* Eyeing sales and joint ventures
* 2012 spending cut to C$1.2 bln-C$1.25 bln
* Net income down 13 percent
By Jeffrey Jones
CALGARY, Alberta, Aug 10 (Reuters) - Penn West Petroleum Ltd has cut capital spending by as much as 10 percent and plans sell up to C$1.5 billion ($1.5 billion) of assets to concentrate on its best properties and chop debt while dealing with volatile Canadian crude prices, the company said on Friday.
Penn West, which reported a 13 percent drop in second-quarter net income, said production will lag previous forecasts as it reins in expenditures in line with similar moves by several of its rivals.
For Penn West, one of Canada’s biggest conventional oil and gas producers, many of the cuts are in response to deep discounts for grades of Canadian crude against both U.S. and international benchmarks, Chief Executive Murray Nunns told analysts.
He pointed out that Canadian light crude at times sold for $25 a barrel less than West Texas Intermediate in the quarter, due to tight pipeline capacity for moving crude to southern U.S. markets and the glut of supplies to the Cushing, Oklahoma, hub. New pipelines in that region are expected to improve the situation next year.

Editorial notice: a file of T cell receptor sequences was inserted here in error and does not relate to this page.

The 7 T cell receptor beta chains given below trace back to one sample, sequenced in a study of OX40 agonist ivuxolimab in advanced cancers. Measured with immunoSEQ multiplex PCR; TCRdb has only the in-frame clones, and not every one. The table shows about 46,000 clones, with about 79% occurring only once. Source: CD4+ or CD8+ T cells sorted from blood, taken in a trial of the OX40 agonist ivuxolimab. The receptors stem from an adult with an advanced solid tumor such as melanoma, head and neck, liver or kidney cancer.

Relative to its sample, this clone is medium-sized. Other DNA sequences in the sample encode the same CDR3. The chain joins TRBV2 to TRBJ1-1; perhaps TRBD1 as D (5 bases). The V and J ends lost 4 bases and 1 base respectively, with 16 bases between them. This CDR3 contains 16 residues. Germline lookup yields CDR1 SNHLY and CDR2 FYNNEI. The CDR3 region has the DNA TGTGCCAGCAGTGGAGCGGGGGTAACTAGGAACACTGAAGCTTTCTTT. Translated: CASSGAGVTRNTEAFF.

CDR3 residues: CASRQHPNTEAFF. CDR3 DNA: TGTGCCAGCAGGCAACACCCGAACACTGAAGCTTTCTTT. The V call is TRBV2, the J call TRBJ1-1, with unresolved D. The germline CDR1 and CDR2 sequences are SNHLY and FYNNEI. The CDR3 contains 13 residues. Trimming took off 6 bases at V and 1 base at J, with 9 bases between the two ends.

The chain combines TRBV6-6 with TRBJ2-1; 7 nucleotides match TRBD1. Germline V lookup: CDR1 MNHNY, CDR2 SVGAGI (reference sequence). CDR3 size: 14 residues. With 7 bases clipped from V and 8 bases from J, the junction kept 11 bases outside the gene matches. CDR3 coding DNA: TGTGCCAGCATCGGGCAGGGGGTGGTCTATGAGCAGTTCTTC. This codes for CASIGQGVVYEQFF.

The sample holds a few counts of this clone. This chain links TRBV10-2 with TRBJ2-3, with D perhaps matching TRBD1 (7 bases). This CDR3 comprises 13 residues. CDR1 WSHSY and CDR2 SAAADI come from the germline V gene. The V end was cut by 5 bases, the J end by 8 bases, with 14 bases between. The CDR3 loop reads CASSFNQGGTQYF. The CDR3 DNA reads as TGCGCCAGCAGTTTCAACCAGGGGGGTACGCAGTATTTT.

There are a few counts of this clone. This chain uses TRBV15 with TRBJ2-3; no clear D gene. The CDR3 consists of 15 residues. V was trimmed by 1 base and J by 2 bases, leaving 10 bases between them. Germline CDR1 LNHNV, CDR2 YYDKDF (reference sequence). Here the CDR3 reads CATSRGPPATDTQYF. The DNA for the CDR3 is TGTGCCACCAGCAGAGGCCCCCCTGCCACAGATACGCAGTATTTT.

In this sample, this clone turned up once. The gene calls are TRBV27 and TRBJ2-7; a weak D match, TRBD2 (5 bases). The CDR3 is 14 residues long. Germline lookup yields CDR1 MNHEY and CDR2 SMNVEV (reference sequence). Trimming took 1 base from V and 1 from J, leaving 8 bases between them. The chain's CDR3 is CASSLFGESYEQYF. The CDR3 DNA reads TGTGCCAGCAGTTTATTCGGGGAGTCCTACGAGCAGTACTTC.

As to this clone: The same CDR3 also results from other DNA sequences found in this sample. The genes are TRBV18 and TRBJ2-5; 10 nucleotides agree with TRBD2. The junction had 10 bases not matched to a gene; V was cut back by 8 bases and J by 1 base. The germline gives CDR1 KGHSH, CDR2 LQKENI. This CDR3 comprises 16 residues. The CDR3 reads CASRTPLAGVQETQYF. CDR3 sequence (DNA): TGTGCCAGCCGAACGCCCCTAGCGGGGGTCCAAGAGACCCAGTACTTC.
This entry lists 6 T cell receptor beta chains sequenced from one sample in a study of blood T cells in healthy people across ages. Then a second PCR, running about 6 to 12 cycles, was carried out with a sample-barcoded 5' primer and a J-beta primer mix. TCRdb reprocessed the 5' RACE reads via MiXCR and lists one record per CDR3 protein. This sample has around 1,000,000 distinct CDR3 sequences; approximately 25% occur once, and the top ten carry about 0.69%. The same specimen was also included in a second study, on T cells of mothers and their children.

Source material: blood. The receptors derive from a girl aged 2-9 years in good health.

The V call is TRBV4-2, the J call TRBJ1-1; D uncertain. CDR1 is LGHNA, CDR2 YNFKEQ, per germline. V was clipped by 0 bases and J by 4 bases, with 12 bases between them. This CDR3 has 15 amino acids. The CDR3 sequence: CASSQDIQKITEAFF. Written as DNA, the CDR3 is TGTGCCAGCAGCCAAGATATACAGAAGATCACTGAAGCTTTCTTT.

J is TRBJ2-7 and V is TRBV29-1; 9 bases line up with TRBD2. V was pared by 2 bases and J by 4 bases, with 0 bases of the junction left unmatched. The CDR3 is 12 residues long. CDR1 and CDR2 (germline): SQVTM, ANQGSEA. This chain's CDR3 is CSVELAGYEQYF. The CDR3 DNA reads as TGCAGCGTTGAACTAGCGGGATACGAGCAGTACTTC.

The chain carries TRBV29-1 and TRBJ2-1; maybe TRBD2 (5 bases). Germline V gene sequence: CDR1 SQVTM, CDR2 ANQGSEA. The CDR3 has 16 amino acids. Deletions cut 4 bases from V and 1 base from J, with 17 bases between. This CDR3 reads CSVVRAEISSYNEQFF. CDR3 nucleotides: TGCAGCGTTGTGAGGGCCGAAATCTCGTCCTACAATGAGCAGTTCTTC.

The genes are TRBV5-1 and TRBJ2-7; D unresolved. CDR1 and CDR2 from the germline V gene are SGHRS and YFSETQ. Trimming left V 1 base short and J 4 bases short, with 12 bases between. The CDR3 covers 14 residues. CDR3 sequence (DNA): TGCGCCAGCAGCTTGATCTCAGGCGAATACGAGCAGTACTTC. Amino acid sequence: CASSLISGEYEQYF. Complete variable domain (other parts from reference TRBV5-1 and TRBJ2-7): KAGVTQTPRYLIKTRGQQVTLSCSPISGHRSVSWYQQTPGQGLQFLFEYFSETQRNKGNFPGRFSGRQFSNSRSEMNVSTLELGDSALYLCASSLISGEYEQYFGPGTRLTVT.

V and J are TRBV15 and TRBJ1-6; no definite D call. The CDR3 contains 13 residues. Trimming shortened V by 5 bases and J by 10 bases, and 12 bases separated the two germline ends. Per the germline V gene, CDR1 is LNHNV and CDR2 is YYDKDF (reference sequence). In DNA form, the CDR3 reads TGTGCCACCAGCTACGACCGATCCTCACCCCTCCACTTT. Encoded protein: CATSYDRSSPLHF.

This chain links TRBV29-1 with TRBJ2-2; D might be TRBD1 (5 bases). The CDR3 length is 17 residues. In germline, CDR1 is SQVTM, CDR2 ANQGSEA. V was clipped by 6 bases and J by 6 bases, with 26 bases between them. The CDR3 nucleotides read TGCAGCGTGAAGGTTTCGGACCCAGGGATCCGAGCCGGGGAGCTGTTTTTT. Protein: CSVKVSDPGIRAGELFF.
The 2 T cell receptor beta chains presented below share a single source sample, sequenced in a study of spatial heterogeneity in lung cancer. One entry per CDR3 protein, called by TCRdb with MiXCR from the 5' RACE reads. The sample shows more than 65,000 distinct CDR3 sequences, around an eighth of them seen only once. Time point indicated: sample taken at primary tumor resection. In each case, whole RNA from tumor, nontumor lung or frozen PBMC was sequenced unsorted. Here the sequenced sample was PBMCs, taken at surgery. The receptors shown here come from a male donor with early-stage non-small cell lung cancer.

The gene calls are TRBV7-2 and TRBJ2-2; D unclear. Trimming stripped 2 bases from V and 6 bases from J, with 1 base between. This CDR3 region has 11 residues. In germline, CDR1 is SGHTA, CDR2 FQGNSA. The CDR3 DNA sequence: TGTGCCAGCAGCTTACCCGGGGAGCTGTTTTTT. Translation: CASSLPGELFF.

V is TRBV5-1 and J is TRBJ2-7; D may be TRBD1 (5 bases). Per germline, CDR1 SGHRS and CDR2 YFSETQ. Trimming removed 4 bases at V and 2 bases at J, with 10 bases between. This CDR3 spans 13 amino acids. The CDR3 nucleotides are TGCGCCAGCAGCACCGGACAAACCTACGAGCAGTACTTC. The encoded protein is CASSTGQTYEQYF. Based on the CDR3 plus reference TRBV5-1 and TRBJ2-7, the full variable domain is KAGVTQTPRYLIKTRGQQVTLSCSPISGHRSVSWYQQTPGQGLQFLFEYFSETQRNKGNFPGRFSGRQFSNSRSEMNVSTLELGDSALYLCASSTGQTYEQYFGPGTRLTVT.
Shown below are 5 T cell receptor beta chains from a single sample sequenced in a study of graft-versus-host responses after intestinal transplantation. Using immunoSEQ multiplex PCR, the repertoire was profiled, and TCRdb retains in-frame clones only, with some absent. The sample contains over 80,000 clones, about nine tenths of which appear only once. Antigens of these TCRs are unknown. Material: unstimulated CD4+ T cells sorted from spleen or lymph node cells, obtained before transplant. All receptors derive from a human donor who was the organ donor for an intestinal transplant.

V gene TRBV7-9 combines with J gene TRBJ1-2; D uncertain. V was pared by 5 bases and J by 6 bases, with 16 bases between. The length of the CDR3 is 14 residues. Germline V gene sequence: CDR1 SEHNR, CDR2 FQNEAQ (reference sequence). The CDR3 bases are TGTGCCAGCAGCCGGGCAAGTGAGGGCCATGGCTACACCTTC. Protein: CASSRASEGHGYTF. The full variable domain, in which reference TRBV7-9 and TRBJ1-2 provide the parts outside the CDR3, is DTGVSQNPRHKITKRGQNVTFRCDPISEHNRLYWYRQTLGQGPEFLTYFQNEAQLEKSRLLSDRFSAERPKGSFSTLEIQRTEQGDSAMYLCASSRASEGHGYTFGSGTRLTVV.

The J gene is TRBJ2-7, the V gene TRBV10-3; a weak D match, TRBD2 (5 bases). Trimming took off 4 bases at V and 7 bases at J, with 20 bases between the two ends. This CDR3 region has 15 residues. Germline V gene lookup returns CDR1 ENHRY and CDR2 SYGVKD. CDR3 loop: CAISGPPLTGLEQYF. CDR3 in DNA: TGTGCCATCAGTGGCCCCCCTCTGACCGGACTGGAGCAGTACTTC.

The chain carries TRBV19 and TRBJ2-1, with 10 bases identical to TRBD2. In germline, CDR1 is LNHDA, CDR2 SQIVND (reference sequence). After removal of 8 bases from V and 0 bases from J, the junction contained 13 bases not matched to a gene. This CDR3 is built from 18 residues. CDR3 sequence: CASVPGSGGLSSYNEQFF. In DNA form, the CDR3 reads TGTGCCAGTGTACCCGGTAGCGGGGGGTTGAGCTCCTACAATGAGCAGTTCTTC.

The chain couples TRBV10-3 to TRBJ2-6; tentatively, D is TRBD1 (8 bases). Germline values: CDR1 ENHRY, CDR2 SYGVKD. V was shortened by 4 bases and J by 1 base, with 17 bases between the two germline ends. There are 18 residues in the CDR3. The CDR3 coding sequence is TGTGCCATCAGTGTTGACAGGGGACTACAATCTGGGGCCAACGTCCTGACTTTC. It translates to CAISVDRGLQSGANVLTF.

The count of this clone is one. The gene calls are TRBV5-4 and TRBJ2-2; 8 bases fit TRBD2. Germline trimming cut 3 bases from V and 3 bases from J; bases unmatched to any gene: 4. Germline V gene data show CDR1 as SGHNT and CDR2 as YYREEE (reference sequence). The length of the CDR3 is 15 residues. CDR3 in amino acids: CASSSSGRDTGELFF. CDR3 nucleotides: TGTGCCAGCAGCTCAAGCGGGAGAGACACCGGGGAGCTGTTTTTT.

“Current infrastructure projects alone will not solve all of the transportation refining access limitations in North America in the longer term, but they are a significant start,” Nunns said during a conference call.
“Export access from Canada and increased access to U.S. refining is necessary for Western Canadian producers to fully realize the potential value of Canadian oil.”
The company now expects to spend C$1.2 billion-C$1.25 billion in 2012, down from a budget of C$1.3 billion-C$1.4 billion. Production is pegged at 65,000-168,500 barrels a day, down from 168,500 to 172,500.
Following a second quarter in which pricing for both Canadian oil and gas weakened against a backdrop of pipeline capacity constraints and global economic worries, other companies including Talisman Energy Inc and Canadian Natural Resources Ltd have sold assets or cut spending.
Penn West said it is looking to sell non-core holdings and seek joint venture partners for some early-stage projects in deals that could result in as much as 10,000 barrels equivalent a day of output being removed from the books.
Early this year, it sold C$340 million of assets, though the ones now being prepared for sale, consisting mostly of oil-weighted prospects, spell bigger deals, Chief Operating Officer Hilary Foulkes said.
“The size, quality, and composition of these assets is attracting interest from private equity, pension funds, life insurance companies and national oil companies,” Foulkes said.
Penn West shares were down 2 Canadian cents at C$14.52 on the Toronto Stock Exchange. They have dropped 22 percent over the past 12 months.
In the second quarter, net income fell to C$235 million, or 50 Canadian cents a share, from C$271 million, or 58 Canadian cents per share, a year earlier.
Cash flow fell 31 percent to C$272 million, or 57 Canadian cents a share.
Production in the quarter rose 5 percent to 163,181 barrels of oil equivalent a day.